Ruben by Bruce Whatley

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Scholastic, 2017. ISBN 9781743810354
(Age: 7 to adult) Highly recommended. Picture book for older readers, Homelessness, Cities, Survival. A child emerges from his safe place. He must venture out into the abandoned factories and buildings around Block City to find food. He watches the huge overloaded trains that come into the city, delivering their goods, returning empty. Nothing is available to him, the goods vans all locked. He must be careful wandering around this place avoiding the robotic watchers on the prowl for people who should not be there.
So Whatley develops his bleak and scary background, a few spare words being but a small part of the evocative story, the illustrations detailing a city dying at the edges, living only for itself, oblivious to the plight of the street people, the homeless, those surviving on the edge. Every page of the three sections is full of meticulously drawn detail, detail that will astonish the reader, at once absorbed by the city and its structures, but also grieving for the lone child who lives in its shadows.
Children will soak up the atmosphere Whatley creates through his pencil drawings, using just light and shade, a wonderful exposition of entwined factories, industrial detritus and abandoned warehouses, above ground train lines, derelict buildings, metalwork and plumbing. I was enthralled looking at the detail offered on each page as will younger readers pointing out detail and found objects to each other as they read and follow Ruben's story.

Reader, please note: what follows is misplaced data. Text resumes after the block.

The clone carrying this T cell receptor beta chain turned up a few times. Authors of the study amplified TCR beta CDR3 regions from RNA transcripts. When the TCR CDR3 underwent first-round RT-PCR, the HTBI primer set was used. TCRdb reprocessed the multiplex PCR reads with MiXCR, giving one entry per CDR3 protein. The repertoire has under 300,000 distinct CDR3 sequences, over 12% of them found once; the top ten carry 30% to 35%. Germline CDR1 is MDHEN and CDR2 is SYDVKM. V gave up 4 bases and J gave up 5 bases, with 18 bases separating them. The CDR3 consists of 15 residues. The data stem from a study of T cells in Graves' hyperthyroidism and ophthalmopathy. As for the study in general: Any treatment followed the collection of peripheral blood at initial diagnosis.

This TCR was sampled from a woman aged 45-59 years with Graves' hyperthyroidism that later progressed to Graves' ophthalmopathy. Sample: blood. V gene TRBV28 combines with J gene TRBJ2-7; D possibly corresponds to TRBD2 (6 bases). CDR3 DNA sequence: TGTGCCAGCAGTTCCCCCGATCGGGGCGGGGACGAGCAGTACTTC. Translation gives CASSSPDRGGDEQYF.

The 100 or so pages zip by as the readers are drawn into Ruben's tale, their hearts with him as he avoids the huge wheels of the train, runs from the Listeners, the Controllers and the Sweepers and strives to find something useful in an increasingly sparse and hostile environment.
As he goes further into the city he sees someone else in the shadows and makes a small boat which slides down the puddle to her.
He picks up a book dropped from one of the carriages, and in the Epilogue their stories come together.
Whatley began this story ten years ago and began the illustrations six years ago. This engrossing finished product will create much discussion and debate within the classroom, from talk about being homeless in our society to dystopian fiction and its implications, impelling us to rethink the environment in which we live. But reflection ensures the reality of Whatley's book hits home, it is not a future but a now that we are looking at. His book makes us profoundly aware of the dramatically changing industrial landscape leaving so many of our population bereft. It is a salutary read.
Fran Knight